August 2006 Campus abuzz with new
beginnings, great expectations By Chancellor James Moeser
The University of North Carolina at Chapel Hill for The Chapel
I never fail to be amazed by the way it all comes together.
The construction wraps, the books are stocked, the residence
halls outfitted, welcome and directional signs posted and
sidewalks and parking lots filled. The passage from the second
week of August to the third is the epitome of a team effort,
made by students, faculty, staff and volunteers.
The Daily Tar Heel got it right with a front page headline:
"Campus comes to life." Our community has just welcomed
more than 26,000 new or returning residents.
Over the summer, assorted roadway projects and construction
efforts were completed as we navigated the peak of the campus'
ambitious $1.8 billion capital construction project. We are
now more than halfway to the completion of this initiative.
The newly opened project with perhaps the most immediate
impact is Ram Village, a South Campus "neighborhood"
of five new residence halls with 253 apartment-style units
that are home to more than 900 Carolina students.
Other projects are slated for completion this year. Perhaps
chief among those is the FedEx Global Education Center, which
will open in early spring. A hub of international studies,
research, public service and cultural exchange, this building
is a stunning piece of modern architecture by the award-winning
Andrea Lears of Boston, beautifully sited to address Pittsboro
Street as one travels south.
I have encouraged our students to become involved in the
life of the university and of the greater community. I invite
you to partake as well.
Here is a sampling of recent highlights and upcoming events:
" University staff partnered with returning students
and Chapel Hill police officers last weekend to form "Good
Neighbor" teams, walking neighborhoods near the campus,
helping off-campus students get off on the right foot with
their neighbors. Now in its fifth year, the Good Neighbor
Initiative illustrates the essence of what being a good neighbor
means: having respect for others.
" On Sunday night, we welcomed students back with the
10th annual FallFest, an alcohol-free street fair celebration
on South Road. About 19,000 people - from the campus and greater
community - enjoyed the festivities.
" Student government president James Allred of Chapel
Hill and I led one of the many small group discussions of
"The Namesake" by Pulitzer Prize winner Jhumpa Lahiri.
The Summer Reading Program is a magnificent way to stoke the
academic spirit for incoming students. This novel about immigrant
life, assimilation and the challenges young people encounter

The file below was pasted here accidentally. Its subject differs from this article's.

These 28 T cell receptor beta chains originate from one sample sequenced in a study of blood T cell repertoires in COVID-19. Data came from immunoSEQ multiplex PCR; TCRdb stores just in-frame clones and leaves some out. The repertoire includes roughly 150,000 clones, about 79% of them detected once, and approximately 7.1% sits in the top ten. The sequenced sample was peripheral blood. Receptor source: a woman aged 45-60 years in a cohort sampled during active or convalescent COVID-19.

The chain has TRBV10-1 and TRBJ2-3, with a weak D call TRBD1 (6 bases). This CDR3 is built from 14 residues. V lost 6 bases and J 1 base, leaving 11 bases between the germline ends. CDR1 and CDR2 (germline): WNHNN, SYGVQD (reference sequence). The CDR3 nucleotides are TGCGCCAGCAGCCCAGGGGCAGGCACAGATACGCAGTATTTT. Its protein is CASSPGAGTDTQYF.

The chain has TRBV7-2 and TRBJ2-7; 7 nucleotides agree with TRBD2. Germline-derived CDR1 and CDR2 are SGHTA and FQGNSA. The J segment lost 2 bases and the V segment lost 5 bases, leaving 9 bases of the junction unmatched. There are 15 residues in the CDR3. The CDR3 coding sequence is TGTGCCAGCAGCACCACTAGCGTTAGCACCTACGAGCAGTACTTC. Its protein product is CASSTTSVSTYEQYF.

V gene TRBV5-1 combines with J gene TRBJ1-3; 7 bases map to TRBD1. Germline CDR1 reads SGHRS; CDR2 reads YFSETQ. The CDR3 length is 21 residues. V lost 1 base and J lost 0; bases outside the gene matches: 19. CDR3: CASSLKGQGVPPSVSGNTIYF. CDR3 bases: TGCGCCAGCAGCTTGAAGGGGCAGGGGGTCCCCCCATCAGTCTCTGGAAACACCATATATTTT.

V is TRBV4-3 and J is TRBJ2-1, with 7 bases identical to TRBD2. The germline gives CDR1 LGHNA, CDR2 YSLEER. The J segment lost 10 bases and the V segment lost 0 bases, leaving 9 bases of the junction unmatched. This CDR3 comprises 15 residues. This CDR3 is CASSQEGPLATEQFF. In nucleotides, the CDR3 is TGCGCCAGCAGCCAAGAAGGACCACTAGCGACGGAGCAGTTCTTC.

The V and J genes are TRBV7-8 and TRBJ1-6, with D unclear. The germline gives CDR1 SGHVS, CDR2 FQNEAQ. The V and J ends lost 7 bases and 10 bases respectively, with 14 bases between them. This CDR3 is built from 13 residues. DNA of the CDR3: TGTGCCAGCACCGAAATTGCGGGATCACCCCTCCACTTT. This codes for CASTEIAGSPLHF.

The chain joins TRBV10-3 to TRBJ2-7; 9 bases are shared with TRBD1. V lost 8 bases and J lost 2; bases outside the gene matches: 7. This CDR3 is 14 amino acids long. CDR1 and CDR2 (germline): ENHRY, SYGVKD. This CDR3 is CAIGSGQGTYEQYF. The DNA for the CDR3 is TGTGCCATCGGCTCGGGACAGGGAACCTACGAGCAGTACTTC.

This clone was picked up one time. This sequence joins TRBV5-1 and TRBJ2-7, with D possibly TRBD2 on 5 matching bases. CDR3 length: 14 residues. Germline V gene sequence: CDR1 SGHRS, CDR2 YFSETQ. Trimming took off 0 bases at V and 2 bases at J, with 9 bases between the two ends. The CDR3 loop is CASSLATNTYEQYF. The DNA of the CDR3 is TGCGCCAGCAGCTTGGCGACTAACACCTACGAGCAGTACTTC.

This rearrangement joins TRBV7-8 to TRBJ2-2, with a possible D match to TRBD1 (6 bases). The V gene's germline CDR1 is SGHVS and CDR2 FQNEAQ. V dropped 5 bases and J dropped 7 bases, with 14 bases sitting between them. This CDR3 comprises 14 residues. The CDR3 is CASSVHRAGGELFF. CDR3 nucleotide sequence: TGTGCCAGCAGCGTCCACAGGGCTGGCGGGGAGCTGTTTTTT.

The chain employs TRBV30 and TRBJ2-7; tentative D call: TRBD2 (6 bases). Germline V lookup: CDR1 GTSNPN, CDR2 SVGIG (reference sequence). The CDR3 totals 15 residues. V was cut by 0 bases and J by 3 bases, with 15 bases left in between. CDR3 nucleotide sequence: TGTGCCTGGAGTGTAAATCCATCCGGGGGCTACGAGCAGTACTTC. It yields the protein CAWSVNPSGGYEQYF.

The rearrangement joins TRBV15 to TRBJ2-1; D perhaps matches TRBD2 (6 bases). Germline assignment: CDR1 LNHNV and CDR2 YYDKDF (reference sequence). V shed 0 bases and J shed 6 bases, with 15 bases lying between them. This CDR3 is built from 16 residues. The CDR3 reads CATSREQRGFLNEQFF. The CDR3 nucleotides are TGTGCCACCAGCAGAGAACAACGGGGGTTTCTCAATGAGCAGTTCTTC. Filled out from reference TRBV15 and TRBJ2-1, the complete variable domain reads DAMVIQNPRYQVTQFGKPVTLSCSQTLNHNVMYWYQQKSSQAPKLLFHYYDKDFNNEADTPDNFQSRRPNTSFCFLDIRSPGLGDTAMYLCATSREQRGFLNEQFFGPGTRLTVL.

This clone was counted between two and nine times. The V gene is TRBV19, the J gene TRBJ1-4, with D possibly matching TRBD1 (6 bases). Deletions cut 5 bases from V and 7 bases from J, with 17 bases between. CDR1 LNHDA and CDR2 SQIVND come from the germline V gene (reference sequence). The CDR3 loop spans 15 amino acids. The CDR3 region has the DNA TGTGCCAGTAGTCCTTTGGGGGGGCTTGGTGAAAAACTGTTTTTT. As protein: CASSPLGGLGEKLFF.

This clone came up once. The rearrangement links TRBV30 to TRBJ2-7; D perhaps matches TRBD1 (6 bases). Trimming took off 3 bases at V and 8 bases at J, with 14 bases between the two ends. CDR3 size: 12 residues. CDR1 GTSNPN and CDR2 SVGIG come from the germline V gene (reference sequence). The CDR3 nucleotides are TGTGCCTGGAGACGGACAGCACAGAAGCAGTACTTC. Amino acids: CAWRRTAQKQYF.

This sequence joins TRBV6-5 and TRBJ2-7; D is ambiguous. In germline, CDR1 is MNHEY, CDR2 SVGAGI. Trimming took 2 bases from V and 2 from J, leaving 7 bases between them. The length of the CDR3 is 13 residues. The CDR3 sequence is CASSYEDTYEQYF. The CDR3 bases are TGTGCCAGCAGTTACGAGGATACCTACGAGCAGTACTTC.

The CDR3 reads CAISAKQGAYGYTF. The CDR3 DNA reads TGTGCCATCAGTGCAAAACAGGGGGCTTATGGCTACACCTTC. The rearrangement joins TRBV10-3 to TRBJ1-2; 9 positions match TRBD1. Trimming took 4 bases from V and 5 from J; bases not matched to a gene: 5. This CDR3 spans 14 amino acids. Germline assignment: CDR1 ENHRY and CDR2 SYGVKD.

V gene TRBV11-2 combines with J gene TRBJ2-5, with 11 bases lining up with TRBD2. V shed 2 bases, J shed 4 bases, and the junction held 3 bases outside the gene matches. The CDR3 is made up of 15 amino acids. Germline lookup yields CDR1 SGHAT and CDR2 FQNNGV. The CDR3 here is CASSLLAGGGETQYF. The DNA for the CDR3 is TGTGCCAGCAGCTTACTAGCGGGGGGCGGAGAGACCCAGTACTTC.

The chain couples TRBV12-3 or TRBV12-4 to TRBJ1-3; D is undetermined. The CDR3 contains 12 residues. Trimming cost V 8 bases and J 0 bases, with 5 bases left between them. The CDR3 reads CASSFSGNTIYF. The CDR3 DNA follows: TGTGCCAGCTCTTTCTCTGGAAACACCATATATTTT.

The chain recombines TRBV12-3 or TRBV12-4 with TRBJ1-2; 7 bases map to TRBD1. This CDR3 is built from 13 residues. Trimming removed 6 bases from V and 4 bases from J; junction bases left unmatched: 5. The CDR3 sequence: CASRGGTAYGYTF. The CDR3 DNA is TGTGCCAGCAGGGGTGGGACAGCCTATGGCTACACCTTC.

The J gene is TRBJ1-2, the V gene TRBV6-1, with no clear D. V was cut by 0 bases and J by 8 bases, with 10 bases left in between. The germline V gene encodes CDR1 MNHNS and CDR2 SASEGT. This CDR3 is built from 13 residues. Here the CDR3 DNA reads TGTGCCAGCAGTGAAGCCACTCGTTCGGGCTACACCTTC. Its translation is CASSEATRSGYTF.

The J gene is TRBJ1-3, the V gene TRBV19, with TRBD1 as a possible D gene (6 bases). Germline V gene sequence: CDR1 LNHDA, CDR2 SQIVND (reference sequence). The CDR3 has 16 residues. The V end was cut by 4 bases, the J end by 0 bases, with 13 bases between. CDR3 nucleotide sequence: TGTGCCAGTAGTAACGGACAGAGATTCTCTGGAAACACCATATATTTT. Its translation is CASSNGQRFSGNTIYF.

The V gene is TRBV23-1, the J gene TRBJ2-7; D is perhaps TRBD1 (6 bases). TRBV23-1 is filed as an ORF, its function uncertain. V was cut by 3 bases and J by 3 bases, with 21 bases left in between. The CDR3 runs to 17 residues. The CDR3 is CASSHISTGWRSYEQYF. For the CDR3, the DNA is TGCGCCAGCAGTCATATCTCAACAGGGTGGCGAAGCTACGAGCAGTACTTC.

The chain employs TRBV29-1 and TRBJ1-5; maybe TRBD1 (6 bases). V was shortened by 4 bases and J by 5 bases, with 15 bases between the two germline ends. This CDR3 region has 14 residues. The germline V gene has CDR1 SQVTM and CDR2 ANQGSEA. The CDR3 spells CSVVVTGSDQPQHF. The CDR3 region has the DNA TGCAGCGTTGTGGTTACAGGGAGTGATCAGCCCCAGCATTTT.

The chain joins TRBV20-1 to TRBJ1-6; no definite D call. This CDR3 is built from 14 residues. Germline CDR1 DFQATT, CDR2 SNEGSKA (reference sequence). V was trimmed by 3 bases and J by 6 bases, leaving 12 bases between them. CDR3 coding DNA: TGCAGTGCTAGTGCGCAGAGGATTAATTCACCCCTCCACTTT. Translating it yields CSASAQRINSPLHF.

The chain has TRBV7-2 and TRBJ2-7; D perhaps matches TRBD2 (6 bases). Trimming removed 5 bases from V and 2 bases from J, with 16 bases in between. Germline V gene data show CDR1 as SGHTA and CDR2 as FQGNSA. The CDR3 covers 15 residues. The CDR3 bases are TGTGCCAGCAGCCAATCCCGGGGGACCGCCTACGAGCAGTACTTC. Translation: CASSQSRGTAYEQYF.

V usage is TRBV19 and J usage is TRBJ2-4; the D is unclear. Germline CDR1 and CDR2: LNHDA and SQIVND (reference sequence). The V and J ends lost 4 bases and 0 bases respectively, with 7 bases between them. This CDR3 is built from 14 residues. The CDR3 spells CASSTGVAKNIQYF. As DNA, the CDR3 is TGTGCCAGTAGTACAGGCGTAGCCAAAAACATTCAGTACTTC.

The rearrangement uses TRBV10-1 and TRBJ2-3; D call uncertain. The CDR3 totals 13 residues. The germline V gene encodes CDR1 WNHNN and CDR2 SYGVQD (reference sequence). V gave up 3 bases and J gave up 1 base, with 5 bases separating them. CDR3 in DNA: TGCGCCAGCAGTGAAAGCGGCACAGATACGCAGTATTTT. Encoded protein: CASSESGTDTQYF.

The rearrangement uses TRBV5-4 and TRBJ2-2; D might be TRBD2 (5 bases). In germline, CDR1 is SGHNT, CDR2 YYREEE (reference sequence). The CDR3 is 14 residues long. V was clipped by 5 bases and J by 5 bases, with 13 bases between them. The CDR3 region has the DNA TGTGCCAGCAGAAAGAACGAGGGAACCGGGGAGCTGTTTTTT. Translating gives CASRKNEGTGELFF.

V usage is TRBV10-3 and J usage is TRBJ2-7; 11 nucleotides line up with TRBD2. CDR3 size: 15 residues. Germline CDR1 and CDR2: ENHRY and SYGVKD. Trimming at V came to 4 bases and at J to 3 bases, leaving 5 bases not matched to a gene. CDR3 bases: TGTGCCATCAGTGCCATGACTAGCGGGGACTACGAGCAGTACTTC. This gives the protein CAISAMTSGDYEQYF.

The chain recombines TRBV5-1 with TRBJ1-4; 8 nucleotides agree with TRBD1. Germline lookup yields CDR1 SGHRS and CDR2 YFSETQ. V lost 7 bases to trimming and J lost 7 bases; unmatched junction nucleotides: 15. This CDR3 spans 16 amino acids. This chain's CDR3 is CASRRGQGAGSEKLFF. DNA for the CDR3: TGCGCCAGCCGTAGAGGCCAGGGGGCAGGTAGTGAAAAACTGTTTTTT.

as they leave home for the first time provided much for all
of us to explore.
" In fiscal year 2006, Carolina's total research funding
reached a new high of $593 million. We have more doubled the
amount of such funding received as recently as 1997 - and
this during a year in which appropriations to the National
Institutes of Health were cut. We have a proven ability to
contribute to the local and regional economies. But attracting
more private funding is critical to continued growth; something
we will realize, in part with the successful launch of Carolina
" Nothing embodies the spirit and culture of Carolina
as well as the Carolina Covenant - now in its third year.
The Covenant provides academically qualified financially-challenged
students with a debt-free four-year education provided they
maintain their grades and do at least 12 hours of work-study
each week. Of the 782 Covenant Scholars enrolled for fall
semester, 14 are from Orange County - including nine from
Chapel Hill and Carrboro - and five are from Chatham County.
" Building on the Covenant's success, next month the
university will host a national conference of higher education,
immigration, financial aid and policy leaders - "The
Politics of Inclusion: Higher Education at a Crossroads."
This initiative will tackle head on the looming national crisis
of access to higher education. The conference has received
generous sponsorship from the Lumina Foundation, the Andrew
W. Mellon Foundation, the Spencer Foundation, the Jack Kent
Cooke Foundation and the North Carolina State Education Assistance
Authority/College Foundation, Inc.
" The resurgence of the arts at Carolina continues in
a big way, and I truly hope you will partake of it. The arts
so enrich all of our lives and the life of this community.
Come see the world-class performances of the 2006-07 Carolina
Performing Arts Series or take in a PlayMakers play.
" There will be plenty to cheer about. Volleyball, field
hockey, and the men's and women's soccer and cross country
teams are among those getting their seasons underway. On Saturday,
the football team kicks off play hosting Rutgers. We welcome
your support of these talented student-athletes who represent
this community well in the classroom and on and off the field.
If you're interested in hearing more about what we have planned
this year, I invite you to join with the campus community
as I deliver my annual State of the University address. It
is set for 3 p.m. on Sept. 6 in the Great Hall of the Frank
Porter Graham Student Union.
Before closing, I'd like to mention that Chapel Hill Mayor
Kevin Foy, retiring town manager Cal Horton and manager-elect
Roger Stancil visited campus this past week. Roger is a Carolina
grad who had a distinguished career in public management in
Fayetteville before accepting his new post. We wish Cal the
best and appreciate all he's done for Carolina. We look forward
to working with Roger and others in local government, helping
to realize together the next chapter of the university's and
James Moeser is chancellor of the University of North
Carolina at Chapel Hill. He welcomes readers’ messages